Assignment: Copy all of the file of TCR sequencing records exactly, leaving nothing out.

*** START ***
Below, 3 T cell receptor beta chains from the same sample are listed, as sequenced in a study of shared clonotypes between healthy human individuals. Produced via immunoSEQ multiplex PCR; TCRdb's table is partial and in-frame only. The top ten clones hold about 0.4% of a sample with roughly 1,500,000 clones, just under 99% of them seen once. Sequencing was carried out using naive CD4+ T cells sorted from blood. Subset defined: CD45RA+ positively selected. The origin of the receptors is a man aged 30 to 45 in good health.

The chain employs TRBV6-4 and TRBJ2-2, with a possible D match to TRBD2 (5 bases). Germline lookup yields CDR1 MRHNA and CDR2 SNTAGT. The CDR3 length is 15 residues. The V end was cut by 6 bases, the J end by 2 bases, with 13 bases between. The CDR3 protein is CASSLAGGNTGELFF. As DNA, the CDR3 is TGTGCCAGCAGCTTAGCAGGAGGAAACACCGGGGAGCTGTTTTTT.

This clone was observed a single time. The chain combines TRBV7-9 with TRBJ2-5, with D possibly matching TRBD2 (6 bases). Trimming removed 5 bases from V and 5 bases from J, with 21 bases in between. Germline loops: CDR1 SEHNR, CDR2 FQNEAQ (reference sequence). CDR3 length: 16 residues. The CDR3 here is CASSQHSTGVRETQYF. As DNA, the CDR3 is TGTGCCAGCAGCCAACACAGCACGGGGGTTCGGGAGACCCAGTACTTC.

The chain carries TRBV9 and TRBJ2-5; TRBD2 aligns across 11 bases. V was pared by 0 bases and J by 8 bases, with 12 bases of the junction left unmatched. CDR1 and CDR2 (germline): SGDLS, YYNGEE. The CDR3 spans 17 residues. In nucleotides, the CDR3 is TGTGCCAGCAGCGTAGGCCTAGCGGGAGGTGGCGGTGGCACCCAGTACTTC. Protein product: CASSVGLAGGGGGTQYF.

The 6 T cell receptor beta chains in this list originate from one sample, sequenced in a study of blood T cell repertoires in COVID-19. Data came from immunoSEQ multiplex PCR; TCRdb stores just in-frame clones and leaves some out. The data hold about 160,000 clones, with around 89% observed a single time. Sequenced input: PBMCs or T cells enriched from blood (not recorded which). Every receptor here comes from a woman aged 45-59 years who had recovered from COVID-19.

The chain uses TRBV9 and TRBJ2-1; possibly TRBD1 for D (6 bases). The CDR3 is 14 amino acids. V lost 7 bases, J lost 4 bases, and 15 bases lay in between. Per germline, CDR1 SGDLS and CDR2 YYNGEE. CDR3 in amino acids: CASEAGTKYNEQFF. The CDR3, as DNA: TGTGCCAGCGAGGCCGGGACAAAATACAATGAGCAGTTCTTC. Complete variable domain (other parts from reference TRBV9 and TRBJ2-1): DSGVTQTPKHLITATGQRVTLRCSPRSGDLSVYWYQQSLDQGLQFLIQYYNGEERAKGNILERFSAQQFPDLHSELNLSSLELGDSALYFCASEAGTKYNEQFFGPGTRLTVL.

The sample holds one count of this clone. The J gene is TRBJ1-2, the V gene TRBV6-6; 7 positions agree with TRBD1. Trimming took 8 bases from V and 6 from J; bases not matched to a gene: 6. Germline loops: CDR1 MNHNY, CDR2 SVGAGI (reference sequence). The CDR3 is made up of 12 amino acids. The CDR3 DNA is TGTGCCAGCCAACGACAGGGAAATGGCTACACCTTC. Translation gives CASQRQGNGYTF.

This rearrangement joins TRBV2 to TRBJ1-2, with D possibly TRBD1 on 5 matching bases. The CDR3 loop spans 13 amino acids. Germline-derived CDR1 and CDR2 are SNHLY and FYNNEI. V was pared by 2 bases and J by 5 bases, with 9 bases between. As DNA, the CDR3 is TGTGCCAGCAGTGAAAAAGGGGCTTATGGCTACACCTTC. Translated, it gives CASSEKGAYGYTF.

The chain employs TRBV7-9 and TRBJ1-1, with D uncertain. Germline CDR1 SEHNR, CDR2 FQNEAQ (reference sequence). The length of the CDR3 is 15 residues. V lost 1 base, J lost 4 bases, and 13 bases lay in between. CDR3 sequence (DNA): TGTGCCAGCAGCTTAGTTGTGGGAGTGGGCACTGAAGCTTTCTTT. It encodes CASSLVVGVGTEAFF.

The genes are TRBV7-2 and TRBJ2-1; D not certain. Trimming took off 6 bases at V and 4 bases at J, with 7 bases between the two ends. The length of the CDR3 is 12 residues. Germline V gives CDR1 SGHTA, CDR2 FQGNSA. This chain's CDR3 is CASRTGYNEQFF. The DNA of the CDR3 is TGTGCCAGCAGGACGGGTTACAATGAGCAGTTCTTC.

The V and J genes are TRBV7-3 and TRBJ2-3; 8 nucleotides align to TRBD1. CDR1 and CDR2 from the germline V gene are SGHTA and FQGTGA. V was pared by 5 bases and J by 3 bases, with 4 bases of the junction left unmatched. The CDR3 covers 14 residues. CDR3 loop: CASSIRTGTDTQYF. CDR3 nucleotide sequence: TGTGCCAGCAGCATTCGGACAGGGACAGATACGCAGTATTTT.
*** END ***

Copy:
Below, 3 T cell receptor beta chains from the same sample are listed, as sequenced in a study of shared clonotypes between healthy human individuals. Produced via immunoSEQ multiplex PCR; TCRdb's table is partial and in-frame only. The top ten clones hold about 0.4% of a sample with roughly 1,500,000 clones, just under 99% of them seen once. Sequencing was carried out using naive CD4+ T cells sorted from blood. Subset defined: CD45RA+ positively selected. The origin of the receptors is a man aged 30 to 45 in good health.

The chain employs TRBV6-4 and TRBJ2-2, with a possible D match to TRBD2 (5 bases). Germline lookup yields CDR1 MRHNA and CDR2 SNTAGT. The CDR3 length is 15 residues. The V end was cut by 6 bases, the J end by 2 bases, with 13 bases between. The CDR3 protein is CASSLAGGNTGELFF. As DNA, the CDR3 is TGTGCCAGCAGCTTAGCAGGAGGAAACACCGGGGAGCTGTTTTTT.

This clone was observed a single time. The chain combines TRBV7-9 with TRBJ2-5, with D possibly matching TRBD2 (6 bases). Trimming removed 5 bases from V and 5 bases from J, with 21 bases in between. Germline loops: CDR1 SEHNR, CDR2 FQNEAQ (reference sequence). CDR3 length: 16 residues. The CDR3 here is CASSQHSTGVRETQYF. As DNA, the CDR3 is TGTGCCAGCAGCCAACACAGCACGGGGGTTCGGGAGACCCAGTACTTC.

The chain carries TRBV9 and TRBJ2-5; TRBD2 aligns across 11 bases. V was pared by 0 bases and J by 8 bases, with 12 bases of the junction left unmatched. CDR1 and CDR2 (germline): SGDLS, YYNGEE. The CDR3 spans 17 residues. In nucleotides, the CDR3 is TGTGCCAGCAGCGTAGGCCTAGCGGGAGGTGGCGGTGGCACCCAGTACTTC. Protein product: CASSVGLAGGGGGTQYF.

The 6 T cell receptor beta chains in this list originate from one sample, sequenced in a study of blood T cell repertoires in COVID-19. Data came from immunoSEQ multiplex PCR; TCRdb stores just in-frame clones and leaves some out. The data hold about 160,000 clones, with around 89% observed a single time. Sequenced input: PBMCs or T cells enriched from blood (not recorded which). Every receptor here comes from a woman aged 45-59 years who had recovered from COVID-19.

The chain uses TRBV9 and TRBJ2-1; possibly TRBD1 for D (6 bases). The CDR3 is 14 amino acids. V lost 7 bases, J lost 4 bases, and 15 bases lay in between. Per germline, CDR1 SGDLS and CDR2 YYNGEE. CDR3 in amino acids: CASEAGTKYNEQFF. The CDR3, as DNA: TGTGCCAGCGAGGCCGGGACAAAATACAATGAGCAGTTCTTC. Complete variable domain (other parts from reference TRBV9 and TRBJ2-1): DSGVTQTPKHLITATGQRVTLRCSPRSGDLSVYWYQQSLDQGLQFLIQYYNGEERAKGNILERFSAQQFPDLHSELNLSSLELGDSALYFCASEAGTKYNEQFFGPGTRLTVL.

The sample holds one count of this clone. The J gene is TRBJ1-2, the V gene TRBV6-6; 7 positions agree with TRBD1. Trimming took 8 bases from V and 6 from J; bases not matched to a gene: 6. Germline loops: CDR1 MNHNY, CDR2 SVGAGI (reference sequence). The CDR3 is made up of 12 amino acids. The CDR3 DNA is TGTGCCAGCCAACGACAGGGAAATGGCTACACCTTC. Translation gives CASQRQGNGYTF.

This rearrangement joins TRBV2 to TRBJ1-2, with D possibly TRBD1 on 5 matching bases. The CDR3 loop spans 13 amino acids. Germline-derived CDR1 and CDR2 are SNHLY and FYNNEI. V was pared by 2 bases and J by 5 bases, with 9 bases between. As DNA, the CDR3 is TGTGCCAGCAGTGAAAAAGGGGCTTATGGCTACACCTTC. Translated, it gives CASSEKGAYGYTF.

The chain employs TRBV7-9 and TRBJ1-1, with D uncertain. Germline CDR1 SEHNR, CDR2 FQNEAQ (reference sequence). The length of the CDR3 is 15 residues. V lost 1 base, J lost 4 bases, and 13 bases lay in between. CDR3 sequence (DNA): TGTGCCAGCAGCTTAGTTGTGGGAGTGGGCACTGAAGCTTTCTTT. It encodes CASSLVVGVGTEAFF.

The genes are TRBV7-2 and TRBJ2-1; D not certain. Trimming took off 6 bases at V and 4 bases at J, with 7 bases between the two ends. The length of the CDR3 is 12 residues. Germline V gives CDR1 SGHTA, CDR2 FQGNSA. This chain's CDR3 is CASRTGYNEQFF. The DNA of the CDR3 is TGTGCCAGCAGGACGGGTTACAATGAGCAGTTCTTC.

The V and J genes are TRBV7-3 and TRBJ2-3; 8 nucleotides align to TRBD1. CDR1 and CDR2 from the germline V gene are SGHTA and FQGTGA. V was pared by 5 bases and J by 3 bases, with 4 bases of the junction left unmatched. The CDR3 covers 14 residues. CDR3 loop: CASSIRTGTDTQYF. CDR3 nucleotide sequence: TGTGCCAGCAGCATTCGGACAGGGACAGATACGCAGTATTTT.